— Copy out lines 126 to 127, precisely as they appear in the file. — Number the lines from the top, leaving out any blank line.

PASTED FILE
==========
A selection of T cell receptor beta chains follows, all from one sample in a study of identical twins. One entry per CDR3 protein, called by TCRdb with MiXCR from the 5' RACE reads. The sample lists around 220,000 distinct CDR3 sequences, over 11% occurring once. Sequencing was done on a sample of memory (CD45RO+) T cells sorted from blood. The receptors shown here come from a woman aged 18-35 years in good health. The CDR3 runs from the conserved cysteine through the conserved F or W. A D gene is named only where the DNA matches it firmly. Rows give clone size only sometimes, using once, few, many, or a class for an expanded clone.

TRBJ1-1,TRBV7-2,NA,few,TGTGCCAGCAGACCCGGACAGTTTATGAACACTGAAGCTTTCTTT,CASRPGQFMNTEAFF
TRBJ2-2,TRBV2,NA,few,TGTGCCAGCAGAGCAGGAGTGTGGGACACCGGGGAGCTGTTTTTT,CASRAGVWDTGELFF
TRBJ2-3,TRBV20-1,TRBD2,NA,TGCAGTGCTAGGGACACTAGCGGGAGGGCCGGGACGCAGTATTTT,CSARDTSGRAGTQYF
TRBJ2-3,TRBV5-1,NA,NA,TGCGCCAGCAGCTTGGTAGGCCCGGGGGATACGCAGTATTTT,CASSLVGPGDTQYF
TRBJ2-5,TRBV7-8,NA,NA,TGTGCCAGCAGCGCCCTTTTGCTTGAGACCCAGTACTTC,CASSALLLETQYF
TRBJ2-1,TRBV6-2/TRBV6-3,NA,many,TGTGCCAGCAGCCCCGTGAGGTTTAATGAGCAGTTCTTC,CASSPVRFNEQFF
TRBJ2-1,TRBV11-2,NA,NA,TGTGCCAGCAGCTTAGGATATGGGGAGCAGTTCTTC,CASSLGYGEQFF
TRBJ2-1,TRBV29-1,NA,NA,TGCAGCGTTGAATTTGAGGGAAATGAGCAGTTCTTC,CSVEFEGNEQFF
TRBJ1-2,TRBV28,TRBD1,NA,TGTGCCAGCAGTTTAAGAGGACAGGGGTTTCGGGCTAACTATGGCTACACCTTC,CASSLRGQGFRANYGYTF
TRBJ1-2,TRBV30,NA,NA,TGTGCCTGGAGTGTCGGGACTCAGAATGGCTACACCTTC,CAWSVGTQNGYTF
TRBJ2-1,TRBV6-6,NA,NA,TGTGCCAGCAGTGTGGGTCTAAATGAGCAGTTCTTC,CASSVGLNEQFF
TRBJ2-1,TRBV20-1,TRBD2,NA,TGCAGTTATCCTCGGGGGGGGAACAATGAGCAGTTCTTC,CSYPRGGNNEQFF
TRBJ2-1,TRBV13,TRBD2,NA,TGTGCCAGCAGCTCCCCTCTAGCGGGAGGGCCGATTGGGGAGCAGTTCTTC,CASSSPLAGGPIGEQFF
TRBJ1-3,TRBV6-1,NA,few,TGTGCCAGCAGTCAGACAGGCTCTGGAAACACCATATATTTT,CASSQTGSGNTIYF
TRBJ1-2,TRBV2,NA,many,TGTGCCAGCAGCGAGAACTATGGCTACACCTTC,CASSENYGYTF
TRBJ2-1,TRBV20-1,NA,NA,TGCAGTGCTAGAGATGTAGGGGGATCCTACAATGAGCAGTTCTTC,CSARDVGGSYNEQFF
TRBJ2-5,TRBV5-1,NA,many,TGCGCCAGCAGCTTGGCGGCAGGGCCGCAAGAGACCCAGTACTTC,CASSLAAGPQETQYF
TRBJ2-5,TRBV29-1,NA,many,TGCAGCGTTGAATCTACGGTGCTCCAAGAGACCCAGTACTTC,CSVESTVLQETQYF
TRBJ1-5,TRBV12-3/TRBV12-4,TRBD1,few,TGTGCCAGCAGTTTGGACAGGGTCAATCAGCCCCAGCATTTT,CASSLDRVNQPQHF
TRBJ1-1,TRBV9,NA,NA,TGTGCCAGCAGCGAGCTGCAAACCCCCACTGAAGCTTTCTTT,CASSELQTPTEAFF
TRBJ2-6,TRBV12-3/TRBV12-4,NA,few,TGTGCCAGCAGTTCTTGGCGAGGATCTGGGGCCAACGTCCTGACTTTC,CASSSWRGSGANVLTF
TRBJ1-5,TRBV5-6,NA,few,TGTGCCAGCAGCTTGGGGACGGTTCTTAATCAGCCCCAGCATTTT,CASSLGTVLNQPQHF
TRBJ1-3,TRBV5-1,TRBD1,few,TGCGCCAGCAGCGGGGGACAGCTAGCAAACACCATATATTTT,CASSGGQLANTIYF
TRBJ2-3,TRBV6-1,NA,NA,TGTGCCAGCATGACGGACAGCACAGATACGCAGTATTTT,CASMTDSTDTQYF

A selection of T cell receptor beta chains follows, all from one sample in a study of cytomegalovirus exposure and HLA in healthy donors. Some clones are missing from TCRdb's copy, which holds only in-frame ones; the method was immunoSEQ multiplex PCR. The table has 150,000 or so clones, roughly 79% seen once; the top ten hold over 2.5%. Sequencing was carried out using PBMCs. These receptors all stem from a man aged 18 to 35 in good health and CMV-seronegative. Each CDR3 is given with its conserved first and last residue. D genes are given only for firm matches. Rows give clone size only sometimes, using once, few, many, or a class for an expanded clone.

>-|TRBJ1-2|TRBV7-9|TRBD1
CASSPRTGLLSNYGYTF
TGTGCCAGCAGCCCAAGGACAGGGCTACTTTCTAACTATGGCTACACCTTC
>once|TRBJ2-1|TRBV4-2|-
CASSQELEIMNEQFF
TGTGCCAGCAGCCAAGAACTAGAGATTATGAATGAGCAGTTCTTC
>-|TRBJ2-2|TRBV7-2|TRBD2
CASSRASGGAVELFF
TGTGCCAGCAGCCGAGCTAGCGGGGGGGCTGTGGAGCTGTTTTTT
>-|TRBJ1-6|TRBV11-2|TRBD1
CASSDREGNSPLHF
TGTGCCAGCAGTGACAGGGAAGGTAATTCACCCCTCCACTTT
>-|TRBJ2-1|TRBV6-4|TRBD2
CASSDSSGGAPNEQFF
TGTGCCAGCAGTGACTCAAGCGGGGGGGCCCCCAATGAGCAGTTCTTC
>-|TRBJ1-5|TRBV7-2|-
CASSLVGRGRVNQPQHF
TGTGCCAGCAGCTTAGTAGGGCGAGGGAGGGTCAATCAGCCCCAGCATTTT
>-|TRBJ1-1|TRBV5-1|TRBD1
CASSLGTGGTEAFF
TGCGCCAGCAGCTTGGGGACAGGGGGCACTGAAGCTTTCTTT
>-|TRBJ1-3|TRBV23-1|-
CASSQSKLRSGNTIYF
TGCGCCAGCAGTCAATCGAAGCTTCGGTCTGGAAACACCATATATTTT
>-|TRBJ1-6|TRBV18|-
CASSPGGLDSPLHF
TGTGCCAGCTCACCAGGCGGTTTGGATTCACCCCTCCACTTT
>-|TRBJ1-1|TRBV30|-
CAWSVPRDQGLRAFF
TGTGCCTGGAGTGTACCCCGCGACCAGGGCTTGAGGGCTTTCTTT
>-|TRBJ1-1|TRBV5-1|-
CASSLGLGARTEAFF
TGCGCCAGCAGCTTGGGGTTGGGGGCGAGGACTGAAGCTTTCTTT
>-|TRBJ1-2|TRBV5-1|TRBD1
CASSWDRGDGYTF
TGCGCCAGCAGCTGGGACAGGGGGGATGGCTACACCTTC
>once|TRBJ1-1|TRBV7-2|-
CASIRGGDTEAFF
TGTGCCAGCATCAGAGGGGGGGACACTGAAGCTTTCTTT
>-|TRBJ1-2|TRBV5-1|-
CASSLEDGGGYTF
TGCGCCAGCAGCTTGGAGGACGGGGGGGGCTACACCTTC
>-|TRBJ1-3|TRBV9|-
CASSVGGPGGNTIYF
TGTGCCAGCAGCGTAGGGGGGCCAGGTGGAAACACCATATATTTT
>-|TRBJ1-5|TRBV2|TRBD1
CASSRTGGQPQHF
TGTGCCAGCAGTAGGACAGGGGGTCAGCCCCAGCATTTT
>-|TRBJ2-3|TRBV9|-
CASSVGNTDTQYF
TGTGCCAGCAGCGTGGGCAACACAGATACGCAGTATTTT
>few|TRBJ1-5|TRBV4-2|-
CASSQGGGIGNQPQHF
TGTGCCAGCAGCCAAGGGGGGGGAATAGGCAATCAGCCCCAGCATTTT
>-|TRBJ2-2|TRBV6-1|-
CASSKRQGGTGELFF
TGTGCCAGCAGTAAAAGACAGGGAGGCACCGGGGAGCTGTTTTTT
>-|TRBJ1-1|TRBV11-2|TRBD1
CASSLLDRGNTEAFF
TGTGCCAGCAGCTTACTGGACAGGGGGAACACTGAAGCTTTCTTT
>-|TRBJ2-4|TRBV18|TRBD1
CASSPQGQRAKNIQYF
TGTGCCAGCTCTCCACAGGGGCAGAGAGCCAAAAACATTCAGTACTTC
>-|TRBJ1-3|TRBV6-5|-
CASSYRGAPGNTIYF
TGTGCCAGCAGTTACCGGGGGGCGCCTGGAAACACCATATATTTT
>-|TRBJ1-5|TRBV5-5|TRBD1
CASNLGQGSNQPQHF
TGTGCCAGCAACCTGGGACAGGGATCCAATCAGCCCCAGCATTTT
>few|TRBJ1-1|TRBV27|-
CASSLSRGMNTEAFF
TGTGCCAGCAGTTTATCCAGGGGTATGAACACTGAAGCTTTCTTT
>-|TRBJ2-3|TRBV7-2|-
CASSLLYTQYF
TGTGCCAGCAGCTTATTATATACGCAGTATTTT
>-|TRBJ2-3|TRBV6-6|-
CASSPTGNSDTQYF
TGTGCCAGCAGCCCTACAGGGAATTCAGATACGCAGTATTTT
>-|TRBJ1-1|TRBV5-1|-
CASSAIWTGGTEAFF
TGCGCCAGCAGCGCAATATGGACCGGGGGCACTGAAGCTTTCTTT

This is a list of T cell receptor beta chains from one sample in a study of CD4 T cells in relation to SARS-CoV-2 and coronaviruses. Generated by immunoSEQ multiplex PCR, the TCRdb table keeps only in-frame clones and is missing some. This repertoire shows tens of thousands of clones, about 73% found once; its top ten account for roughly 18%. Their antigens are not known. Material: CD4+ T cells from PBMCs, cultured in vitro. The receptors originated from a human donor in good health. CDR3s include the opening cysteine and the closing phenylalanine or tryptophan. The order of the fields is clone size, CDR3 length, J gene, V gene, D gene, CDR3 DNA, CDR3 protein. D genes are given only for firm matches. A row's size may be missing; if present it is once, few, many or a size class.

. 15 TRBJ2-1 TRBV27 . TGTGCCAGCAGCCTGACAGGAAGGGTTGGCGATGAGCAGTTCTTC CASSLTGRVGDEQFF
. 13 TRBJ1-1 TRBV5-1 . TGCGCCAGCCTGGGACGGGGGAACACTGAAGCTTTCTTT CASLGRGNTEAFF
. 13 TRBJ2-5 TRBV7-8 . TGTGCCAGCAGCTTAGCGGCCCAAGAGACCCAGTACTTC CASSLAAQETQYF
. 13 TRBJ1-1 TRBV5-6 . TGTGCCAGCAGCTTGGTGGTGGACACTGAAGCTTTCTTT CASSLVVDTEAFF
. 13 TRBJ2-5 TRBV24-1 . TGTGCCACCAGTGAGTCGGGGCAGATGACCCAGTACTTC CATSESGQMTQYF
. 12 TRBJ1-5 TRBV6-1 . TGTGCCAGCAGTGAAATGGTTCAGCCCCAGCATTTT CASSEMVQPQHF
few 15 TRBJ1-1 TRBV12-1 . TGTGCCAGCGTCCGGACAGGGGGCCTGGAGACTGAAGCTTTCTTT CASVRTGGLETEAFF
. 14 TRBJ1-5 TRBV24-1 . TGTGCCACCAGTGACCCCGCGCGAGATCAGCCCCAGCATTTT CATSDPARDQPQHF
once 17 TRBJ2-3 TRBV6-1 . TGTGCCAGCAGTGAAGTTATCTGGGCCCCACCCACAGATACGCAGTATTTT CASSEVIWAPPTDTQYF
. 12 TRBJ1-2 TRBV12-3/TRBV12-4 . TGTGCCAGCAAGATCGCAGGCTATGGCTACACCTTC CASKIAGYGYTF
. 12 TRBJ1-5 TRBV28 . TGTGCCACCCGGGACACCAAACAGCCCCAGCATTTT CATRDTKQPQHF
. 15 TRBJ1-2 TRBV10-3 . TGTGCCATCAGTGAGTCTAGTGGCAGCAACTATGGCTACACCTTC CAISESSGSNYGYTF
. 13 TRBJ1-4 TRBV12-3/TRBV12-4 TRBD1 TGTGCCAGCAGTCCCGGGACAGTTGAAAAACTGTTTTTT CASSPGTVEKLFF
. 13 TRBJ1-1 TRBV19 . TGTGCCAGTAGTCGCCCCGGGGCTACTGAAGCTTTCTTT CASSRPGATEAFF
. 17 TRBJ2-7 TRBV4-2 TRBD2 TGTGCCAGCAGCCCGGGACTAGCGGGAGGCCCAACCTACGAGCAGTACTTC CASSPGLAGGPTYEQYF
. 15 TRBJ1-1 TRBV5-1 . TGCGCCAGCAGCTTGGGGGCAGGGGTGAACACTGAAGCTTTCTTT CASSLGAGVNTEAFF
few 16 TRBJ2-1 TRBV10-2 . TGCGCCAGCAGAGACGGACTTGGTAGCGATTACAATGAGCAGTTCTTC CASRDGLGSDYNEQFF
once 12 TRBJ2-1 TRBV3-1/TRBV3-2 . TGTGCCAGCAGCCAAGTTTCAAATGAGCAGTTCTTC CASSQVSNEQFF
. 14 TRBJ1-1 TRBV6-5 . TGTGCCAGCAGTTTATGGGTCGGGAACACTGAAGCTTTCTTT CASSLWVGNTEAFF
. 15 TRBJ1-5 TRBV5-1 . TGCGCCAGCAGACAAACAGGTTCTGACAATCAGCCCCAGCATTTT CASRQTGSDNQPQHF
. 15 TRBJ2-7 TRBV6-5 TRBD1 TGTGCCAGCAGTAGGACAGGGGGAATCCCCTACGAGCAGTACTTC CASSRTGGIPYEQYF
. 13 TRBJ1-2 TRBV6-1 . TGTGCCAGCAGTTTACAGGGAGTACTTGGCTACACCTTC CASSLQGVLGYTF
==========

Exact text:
once 12 TRBJ2-1 TRBV3-1/TRBV3-2 . TGTGCCAGCAGCCAAGTTTCAAATGAGCAGTTCTTC CASSQVSNEQFF
. 14 TRBJ1-1 TRBV6-5 . TGTGCCAGCAGTTTATGGGTCGGGAACACTGAAGCTTTCTTT CASSLWVGNTEAFF